Hunting on the planet Nasa The Exoplanet Transit Transit Satellite (TESS) watched as a black hole separated from the vault from start to finish.
When the star moved too close to a black hole, intense tides and weapons decompose it into a gas stream. The tail of the crevice avoids the system as the rest rotates around, surrounding the black hole with a disc of debris.
The spade experiences "spaghetti" – this does not mean turning it into a plate of pasta, but the vertical stretching and horizontal compression of objects into long thin forms, basically extending to what looks like spaghetti strings.
This phenomenon is called the tidal disturbance event, and this is the first time scientists have been able to spot it in such detail.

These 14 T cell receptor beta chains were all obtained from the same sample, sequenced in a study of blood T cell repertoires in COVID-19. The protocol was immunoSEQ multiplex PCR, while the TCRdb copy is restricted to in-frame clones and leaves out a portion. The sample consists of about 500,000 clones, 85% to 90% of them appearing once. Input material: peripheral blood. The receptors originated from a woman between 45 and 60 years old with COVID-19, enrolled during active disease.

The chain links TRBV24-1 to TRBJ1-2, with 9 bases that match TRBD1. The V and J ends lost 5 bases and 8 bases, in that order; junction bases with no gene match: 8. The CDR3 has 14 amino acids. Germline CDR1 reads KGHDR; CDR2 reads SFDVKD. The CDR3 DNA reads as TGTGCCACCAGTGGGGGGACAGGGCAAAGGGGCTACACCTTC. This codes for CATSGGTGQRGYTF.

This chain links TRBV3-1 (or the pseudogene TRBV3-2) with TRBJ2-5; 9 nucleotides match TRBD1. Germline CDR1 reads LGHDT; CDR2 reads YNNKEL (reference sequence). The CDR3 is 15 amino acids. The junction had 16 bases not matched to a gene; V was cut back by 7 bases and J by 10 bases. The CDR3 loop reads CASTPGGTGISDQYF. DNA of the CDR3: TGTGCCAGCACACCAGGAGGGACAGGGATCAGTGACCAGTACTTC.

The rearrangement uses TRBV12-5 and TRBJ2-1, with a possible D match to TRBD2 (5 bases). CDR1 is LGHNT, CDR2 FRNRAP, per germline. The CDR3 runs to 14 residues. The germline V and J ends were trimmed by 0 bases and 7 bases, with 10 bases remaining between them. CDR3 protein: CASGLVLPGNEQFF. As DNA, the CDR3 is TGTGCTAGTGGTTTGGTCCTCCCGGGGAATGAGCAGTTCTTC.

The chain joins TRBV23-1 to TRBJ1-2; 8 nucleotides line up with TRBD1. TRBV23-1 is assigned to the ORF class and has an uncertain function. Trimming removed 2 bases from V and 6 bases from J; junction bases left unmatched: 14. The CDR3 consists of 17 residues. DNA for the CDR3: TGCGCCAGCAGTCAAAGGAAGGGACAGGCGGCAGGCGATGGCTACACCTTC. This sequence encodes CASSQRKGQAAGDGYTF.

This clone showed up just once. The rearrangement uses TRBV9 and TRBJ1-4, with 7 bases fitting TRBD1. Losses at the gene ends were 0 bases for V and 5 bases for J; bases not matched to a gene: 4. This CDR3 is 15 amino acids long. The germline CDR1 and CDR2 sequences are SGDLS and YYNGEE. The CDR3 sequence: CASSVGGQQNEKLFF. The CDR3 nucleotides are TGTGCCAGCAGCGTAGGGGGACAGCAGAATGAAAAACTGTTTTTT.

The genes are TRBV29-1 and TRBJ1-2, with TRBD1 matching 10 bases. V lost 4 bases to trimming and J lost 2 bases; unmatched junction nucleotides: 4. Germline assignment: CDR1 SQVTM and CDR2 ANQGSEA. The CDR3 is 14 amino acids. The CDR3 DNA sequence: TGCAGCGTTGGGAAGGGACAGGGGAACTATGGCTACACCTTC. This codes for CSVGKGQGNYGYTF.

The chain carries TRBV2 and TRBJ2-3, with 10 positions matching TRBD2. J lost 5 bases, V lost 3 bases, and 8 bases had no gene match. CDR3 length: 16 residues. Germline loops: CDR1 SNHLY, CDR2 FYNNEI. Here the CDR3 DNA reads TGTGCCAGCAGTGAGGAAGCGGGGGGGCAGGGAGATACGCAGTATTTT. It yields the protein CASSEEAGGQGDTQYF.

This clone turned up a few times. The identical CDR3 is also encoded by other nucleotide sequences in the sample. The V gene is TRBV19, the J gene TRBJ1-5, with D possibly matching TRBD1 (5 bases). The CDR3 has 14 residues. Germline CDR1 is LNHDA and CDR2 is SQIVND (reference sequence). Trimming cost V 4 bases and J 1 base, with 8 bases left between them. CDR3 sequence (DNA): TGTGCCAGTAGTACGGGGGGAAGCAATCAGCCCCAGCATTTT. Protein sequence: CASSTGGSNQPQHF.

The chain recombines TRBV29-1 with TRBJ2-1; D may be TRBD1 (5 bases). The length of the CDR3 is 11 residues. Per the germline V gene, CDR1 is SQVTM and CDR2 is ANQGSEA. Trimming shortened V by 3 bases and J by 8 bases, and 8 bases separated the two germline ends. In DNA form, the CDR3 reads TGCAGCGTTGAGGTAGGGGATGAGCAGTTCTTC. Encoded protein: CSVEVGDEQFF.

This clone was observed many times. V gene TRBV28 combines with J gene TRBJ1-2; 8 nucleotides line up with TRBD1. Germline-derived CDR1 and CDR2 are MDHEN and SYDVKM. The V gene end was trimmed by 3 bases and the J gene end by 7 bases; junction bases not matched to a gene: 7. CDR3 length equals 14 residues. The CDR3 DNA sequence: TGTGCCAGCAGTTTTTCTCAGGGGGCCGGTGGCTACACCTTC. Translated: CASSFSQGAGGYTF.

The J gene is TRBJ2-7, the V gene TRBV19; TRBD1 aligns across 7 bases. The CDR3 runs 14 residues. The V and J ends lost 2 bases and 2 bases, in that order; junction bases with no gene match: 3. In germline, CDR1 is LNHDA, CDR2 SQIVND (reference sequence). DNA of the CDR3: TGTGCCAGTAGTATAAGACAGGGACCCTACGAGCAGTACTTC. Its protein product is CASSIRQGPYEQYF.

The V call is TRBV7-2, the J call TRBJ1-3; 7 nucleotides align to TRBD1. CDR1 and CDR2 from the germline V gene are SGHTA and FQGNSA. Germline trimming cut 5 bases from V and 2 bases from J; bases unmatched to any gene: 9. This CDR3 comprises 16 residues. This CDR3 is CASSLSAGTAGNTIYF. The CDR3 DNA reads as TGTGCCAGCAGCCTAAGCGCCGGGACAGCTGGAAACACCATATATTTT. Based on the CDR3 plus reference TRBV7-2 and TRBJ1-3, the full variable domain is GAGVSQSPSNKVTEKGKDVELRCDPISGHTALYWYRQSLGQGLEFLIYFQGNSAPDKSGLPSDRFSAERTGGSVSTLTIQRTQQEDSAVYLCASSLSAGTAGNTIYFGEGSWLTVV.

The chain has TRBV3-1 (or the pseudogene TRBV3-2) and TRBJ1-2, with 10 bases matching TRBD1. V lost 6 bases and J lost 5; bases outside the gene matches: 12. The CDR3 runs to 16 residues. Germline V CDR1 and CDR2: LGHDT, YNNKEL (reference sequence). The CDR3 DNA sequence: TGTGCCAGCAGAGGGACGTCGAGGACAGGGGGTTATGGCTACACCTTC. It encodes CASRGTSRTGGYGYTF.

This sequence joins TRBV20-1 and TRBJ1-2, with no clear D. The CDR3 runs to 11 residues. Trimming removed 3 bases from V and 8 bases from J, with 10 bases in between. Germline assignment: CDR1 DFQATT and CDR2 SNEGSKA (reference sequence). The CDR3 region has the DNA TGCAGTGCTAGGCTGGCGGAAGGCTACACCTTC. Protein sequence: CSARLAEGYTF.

Tidal disruptions are extremely rare, occurring once every 10,000 to 100,000 years in a galaxy the size of our Milky Way.
TESS tracks large portions of the sky for 27 days at a time, so that periodic dips in star brightness can be observed that may indicate orbiting planets.
The Planet Hunter infiltrated the star and the black hole every half hour for months, so they could work out a complete picture of the star's destruction.
The black hole included weights about 6 million times the mass of the sun.
"[This blast] will allow us to improve our understanding of physics at work when a star is unlucky enough to meet a black hole, "said Decker French, an astronomer from Carnegie and a member of the study team.